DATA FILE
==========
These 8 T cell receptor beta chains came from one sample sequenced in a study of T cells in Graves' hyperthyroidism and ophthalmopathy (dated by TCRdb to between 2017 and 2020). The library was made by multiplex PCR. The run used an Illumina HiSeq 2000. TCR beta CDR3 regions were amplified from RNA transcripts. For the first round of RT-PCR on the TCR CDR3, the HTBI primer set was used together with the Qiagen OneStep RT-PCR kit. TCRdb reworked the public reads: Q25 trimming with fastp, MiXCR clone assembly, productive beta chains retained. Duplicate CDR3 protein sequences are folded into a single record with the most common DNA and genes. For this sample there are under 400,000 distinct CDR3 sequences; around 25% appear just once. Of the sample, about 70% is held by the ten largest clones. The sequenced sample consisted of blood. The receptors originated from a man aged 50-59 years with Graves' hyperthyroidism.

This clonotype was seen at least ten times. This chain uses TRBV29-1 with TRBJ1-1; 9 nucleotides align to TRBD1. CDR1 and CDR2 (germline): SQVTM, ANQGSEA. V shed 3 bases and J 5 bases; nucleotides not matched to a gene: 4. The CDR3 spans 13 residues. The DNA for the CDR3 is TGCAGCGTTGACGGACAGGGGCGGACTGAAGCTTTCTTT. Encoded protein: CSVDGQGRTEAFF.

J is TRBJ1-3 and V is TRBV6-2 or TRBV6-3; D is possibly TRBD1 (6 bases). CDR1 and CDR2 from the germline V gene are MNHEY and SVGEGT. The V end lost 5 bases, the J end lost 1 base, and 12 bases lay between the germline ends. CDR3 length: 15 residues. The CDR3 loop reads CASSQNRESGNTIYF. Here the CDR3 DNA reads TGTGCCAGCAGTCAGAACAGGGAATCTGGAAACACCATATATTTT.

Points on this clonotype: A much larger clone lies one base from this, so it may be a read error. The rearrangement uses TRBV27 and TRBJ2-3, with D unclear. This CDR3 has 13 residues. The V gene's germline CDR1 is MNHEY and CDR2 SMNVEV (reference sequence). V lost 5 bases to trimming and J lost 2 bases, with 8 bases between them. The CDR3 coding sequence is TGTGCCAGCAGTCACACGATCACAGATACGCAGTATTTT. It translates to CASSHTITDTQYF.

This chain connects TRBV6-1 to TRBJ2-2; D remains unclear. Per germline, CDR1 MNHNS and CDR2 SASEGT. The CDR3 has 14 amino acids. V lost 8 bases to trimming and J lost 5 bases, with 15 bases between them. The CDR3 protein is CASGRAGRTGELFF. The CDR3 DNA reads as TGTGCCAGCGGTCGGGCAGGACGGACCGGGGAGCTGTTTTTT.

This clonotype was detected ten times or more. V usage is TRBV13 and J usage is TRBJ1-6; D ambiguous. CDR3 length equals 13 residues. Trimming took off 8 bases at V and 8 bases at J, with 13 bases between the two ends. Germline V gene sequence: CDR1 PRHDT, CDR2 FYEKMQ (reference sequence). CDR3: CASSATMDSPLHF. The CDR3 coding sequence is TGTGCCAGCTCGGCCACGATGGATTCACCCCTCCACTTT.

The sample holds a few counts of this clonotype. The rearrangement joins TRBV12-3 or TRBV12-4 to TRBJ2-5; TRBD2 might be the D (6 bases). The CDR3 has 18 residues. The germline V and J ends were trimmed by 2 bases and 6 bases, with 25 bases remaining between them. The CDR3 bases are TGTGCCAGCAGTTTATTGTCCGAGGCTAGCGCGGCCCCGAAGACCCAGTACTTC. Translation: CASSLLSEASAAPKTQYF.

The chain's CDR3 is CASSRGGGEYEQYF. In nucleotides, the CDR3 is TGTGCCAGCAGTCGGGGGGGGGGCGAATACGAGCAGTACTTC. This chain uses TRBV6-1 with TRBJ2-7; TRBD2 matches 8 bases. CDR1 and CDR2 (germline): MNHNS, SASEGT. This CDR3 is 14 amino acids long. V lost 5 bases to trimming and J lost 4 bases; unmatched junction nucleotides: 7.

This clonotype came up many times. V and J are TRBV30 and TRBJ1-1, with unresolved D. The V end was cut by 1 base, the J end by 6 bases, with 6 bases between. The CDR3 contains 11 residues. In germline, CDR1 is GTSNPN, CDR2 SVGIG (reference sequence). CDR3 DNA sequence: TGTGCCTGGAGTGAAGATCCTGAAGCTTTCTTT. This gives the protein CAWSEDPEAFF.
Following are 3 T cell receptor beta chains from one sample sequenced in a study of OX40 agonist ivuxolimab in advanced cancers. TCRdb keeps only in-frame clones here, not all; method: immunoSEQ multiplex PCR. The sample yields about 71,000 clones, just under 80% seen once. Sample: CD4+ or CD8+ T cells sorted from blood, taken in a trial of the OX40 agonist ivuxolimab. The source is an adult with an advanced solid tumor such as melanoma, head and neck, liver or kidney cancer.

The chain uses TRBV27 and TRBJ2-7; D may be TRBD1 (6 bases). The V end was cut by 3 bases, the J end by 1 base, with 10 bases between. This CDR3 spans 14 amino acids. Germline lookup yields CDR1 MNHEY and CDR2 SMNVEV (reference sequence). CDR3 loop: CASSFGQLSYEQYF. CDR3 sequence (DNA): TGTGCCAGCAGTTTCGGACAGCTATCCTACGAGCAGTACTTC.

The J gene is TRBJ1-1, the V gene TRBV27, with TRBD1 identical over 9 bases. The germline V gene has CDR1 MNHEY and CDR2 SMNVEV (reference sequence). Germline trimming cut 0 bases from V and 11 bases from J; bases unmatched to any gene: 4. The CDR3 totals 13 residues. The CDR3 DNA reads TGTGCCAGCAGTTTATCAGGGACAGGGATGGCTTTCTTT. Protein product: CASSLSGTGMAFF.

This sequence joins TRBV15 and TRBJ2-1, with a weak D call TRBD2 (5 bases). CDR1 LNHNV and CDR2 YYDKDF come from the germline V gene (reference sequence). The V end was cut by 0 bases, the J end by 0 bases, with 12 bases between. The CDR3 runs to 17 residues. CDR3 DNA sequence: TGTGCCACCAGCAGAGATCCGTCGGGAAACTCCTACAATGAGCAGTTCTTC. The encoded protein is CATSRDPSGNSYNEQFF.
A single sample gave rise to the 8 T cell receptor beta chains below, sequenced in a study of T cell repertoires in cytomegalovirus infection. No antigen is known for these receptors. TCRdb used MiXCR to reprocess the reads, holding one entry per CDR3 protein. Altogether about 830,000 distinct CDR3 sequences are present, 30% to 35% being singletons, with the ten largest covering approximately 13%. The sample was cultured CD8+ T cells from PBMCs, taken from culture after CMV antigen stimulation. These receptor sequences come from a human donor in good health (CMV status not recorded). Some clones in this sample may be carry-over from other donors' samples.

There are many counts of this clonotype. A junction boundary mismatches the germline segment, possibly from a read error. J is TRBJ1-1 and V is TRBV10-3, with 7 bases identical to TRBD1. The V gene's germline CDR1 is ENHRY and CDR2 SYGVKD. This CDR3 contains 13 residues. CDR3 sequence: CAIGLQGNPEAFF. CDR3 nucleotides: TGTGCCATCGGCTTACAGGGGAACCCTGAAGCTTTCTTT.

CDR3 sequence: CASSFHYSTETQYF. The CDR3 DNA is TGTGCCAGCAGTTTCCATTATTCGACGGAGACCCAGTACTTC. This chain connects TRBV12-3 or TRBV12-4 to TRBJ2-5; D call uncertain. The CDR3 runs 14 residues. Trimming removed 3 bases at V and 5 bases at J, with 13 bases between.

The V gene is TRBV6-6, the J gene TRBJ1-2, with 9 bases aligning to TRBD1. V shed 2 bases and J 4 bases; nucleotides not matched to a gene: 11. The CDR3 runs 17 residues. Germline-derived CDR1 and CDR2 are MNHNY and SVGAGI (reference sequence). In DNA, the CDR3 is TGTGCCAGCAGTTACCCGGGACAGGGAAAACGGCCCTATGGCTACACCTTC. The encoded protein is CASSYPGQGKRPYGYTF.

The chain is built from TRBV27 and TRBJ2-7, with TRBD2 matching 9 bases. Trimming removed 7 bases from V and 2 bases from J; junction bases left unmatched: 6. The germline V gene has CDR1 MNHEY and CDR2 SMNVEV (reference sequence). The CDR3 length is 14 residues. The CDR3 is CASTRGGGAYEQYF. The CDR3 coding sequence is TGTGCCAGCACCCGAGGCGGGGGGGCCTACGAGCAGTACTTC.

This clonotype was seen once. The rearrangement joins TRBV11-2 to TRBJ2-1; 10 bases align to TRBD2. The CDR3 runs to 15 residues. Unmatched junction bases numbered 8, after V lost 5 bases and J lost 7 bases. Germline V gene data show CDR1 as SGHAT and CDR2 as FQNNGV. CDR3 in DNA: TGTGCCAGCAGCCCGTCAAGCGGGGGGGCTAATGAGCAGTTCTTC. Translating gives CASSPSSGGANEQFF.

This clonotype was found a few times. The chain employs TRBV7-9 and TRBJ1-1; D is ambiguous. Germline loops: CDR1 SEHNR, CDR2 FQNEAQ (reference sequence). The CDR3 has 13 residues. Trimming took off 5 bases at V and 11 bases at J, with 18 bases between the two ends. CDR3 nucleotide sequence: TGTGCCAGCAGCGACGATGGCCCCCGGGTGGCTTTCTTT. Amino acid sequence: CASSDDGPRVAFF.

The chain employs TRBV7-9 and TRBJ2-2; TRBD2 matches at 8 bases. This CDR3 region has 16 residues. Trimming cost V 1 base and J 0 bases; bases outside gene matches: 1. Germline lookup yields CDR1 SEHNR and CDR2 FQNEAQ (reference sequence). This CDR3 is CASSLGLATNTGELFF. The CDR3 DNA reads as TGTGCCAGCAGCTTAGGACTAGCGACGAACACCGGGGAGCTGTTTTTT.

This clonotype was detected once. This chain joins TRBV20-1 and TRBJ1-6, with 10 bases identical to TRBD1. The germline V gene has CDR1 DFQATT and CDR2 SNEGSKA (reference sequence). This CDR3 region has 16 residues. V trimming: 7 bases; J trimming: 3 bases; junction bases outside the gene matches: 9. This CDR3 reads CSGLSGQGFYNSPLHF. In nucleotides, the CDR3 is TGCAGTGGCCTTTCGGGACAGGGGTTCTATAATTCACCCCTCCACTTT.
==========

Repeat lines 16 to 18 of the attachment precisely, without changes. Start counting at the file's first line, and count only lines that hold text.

CDR3 sequence: CASSFHYSTETQYF. The CDR3 DNA is TGTGCCAGCAGTTTCCATTATTCGACGGAGACCCAGTACTTC. This chain connects TRBV12-3 or TRBV12-4 to TRBJ2-5; D call uncertain. The CDR3 runs 14 residues. Trimming removed 3 bases at V and 5 bases at J, with 13 bases between.

The V gene is TRBV6-6, the J gene TRBJ1-2, with 9 bases aligning to TRBD1. V shed 2 bases and J 4 bases; nucleotides not matched to a gene: 11. The CDR3 runs 17 residues. Germline-derived CDR1 and CDR2 are MNHNY and SVGAGI (reference sequence). In DNA, the CDR3 is TGTGCCAGCAGTTACCCGGGACAGGGAAAACGGCCCTATGGCTACACCTTC. The encoded protein is CASSYPGQGKRPYGYTF.

The chain is built from TRBV27 and TRBJ2-7, with TRBD2 matching 9 bases. Trimming removed 7 bases from V and 2 bases from J; junction bases left unmatched: 6. The germline V gene has CDR1 MNHEY and CDR2 SMNVEV (reference sequence). The CDR3 length is 14 residues. The CDR3 is CASTRGGGAYEQYF. The CDR3 coding sequence is TGTGCCAGCACCCGAGGCGGGGGGGCCTACGAGCAGTACTTC.